Q&A

DEAR NEW FARM:
I'm considering moving far south and buying a small organic fruit farm. Are there any books or organizations that may be able to help me understand all the ups and downs of organic farming? I currently read a lot about raw vegan nutrition but need to be more knowledgeable about soil and climates, etc.

Thank you,
Ari

DEAR ARI:
“All the ups and downs of organic farming” would fill volumes (in fact it does; just browse our online bookstore). While the best teacher is experience, thousands of books and dozens of organizations exist to help you grow and market produce in your region successfully.

Out of print but available online from the Center for New Crops and Plant Products at Purdue University, you’ll find the indispensable Fruits of Warm Climates by Julia F. Morton (Florida Flair Books, 1987), which gives comprehensive cultural information for 124 types of fruits suitable for tropical regions. (Also available on CD-ROM at ECHO: Networking Global Hunger Solutions, www.echonet.org; ECHO offers other excellent resources for tropical farmers in warmer climates.) For sheer inspiration, pick up Four Seasons in Five Senses: Things Worth Savoring, by organic peach farmer and philosopher David Mas Masumoto (W.W. Norton & Company, 2003). A host of other titles in our online bookstore address the specific topics of fruit propagation, organic farming and soil building, and growing your small-farm business.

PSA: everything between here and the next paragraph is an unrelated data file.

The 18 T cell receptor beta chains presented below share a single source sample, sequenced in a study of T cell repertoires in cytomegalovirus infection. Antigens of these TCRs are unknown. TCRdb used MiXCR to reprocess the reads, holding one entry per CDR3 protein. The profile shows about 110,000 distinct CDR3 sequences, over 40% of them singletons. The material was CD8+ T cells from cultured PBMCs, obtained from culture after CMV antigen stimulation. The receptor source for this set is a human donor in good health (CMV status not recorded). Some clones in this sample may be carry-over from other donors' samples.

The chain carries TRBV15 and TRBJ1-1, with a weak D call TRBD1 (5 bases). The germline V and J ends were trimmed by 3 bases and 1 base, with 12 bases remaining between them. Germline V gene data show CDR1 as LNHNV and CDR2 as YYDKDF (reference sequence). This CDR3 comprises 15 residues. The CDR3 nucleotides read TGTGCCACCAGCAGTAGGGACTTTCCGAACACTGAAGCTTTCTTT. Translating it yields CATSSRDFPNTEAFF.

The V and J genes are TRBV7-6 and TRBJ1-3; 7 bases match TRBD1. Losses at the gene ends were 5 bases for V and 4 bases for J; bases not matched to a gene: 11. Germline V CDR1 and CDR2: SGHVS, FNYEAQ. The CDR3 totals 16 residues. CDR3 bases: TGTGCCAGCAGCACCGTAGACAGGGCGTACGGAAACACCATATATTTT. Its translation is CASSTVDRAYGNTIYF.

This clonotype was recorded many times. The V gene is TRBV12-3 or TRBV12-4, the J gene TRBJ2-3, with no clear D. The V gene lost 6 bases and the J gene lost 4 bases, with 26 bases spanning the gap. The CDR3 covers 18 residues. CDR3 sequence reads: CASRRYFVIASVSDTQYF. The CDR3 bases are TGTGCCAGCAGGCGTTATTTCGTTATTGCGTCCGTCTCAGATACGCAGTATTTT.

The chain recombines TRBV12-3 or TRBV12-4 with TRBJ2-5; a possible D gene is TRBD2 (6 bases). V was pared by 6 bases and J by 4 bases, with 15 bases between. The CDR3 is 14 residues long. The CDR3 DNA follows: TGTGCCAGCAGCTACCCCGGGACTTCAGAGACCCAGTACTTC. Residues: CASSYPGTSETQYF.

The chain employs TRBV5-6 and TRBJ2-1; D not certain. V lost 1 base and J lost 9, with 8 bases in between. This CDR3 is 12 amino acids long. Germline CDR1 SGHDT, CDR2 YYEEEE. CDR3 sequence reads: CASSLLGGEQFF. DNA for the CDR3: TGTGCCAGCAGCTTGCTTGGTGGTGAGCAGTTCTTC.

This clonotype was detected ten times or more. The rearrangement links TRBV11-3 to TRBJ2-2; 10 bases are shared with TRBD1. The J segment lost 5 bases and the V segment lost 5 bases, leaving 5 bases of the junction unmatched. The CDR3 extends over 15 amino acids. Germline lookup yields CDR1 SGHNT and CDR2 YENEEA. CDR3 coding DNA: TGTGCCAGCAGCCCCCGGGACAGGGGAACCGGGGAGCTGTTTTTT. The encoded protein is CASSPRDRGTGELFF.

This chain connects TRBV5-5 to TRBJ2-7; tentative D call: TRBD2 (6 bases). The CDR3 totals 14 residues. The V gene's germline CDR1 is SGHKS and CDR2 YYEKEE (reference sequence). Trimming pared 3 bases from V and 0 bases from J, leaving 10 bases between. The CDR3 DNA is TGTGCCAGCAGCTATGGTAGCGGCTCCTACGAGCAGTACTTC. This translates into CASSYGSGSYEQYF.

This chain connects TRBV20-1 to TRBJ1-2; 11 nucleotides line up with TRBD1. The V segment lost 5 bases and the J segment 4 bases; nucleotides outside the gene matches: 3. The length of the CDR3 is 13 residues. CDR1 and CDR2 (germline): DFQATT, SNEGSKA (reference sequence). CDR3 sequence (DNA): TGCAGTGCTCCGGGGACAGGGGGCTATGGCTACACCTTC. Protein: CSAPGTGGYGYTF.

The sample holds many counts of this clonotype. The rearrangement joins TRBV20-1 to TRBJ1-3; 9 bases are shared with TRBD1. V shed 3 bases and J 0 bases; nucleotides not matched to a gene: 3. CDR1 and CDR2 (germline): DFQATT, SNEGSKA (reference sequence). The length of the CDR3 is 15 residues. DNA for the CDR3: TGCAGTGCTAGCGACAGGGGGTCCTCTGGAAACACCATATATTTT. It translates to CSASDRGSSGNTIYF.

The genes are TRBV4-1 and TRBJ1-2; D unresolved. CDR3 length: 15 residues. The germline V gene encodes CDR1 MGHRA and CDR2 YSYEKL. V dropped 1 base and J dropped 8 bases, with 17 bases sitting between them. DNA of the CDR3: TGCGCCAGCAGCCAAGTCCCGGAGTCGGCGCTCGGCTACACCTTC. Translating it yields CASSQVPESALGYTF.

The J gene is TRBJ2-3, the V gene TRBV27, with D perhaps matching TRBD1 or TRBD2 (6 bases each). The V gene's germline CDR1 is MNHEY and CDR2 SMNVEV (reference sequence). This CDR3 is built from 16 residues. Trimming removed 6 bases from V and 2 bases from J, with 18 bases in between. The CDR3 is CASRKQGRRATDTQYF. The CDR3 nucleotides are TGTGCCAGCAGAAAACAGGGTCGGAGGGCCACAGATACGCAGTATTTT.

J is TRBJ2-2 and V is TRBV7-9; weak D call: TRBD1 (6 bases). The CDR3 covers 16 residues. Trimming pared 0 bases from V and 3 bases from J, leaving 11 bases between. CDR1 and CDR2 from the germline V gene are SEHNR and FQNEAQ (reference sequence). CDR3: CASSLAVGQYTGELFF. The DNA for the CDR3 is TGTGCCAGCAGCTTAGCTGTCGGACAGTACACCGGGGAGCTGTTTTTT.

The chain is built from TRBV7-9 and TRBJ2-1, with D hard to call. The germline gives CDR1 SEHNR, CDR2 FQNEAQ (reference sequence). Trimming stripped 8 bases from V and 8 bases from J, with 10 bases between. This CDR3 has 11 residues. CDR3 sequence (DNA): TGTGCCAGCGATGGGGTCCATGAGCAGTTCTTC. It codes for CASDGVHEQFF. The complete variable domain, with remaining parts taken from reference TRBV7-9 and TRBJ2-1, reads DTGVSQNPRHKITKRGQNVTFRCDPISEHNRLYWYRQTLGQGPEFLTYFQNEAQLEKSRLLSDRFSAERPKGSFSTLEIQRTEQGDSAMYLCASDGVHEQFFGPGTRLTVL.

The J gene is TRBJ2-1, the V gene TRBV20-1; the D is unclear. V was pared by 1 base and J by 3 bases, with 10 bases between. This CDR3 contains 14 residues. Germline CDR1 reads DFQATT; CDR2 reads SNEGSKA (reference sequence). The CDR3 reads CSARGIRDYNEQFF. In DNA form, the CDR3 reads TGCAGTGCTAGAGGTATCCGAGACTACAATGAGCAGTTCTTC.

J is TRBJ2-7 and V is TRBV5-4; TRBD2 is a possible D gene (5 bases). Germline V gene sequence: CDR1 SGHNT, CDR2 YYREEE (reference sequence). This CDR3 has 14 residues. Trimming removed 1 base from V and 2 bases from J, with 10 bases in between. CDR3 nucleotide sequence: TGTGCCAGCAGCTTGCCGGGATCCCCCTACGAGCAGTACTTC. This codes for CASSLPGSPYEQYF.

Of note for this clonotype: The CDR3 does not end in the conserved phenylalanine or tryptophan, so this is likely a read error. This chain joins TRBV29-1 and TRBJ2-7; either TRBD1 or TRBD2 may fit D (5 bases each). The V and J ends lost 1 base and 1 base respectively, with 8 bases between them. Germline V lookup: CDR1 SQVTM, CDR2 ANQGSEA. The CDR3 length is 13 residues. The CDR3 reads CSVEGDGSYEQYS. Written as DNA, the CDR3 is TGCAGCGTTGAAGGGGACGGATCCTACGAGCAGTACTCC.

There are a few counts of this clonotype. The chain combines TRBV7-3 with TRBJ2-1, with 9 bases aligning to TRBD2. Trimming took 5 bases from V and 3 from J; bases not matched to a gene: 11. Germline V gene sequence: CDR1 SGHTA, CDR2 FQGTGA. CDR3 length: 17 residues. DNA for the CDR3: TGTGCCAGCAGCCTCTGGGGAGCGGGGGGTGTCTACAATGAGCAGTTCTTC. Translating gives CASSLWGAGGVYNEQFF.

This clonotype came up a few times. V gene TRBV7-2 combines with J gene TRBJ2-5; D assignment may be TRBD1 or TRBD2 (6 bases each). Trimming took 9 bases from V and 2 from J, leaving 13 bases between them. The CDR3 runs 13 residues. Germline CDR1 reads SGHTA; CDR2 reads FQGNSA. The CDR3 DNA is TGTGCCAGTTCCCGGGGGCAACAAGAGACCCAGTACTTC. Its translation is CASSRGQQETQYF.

You’ll also find a valuable support network at the Southern Sustainable Agriculture Working Group www.ssawg.org, where members have pledged to create “an agricultural system that is ecologically sound, economically viable, socially just, and humane.” The New Farm recently covered the group’s annual Practical Tools and Solutions for Sustaining Family Farms Conference in Southern SAWG conference offers practical tools and solutions for sustaining family farms. Heifer International www.heifer.org has also developed programs to assists Southern farmers, and you will find links to other regional resources on the Heifer website.

And in addition to all the other ways you can benefit from our website, we’ll soon be rolling out The New Farm Resource Page, where you can link to other organizations, websites, and printed materials geared toward helping new farmers like you. Finally, our new Beginning Farmer series—focusing on practical issues from buying land to purchasing equipment—will begin late this spring.

NF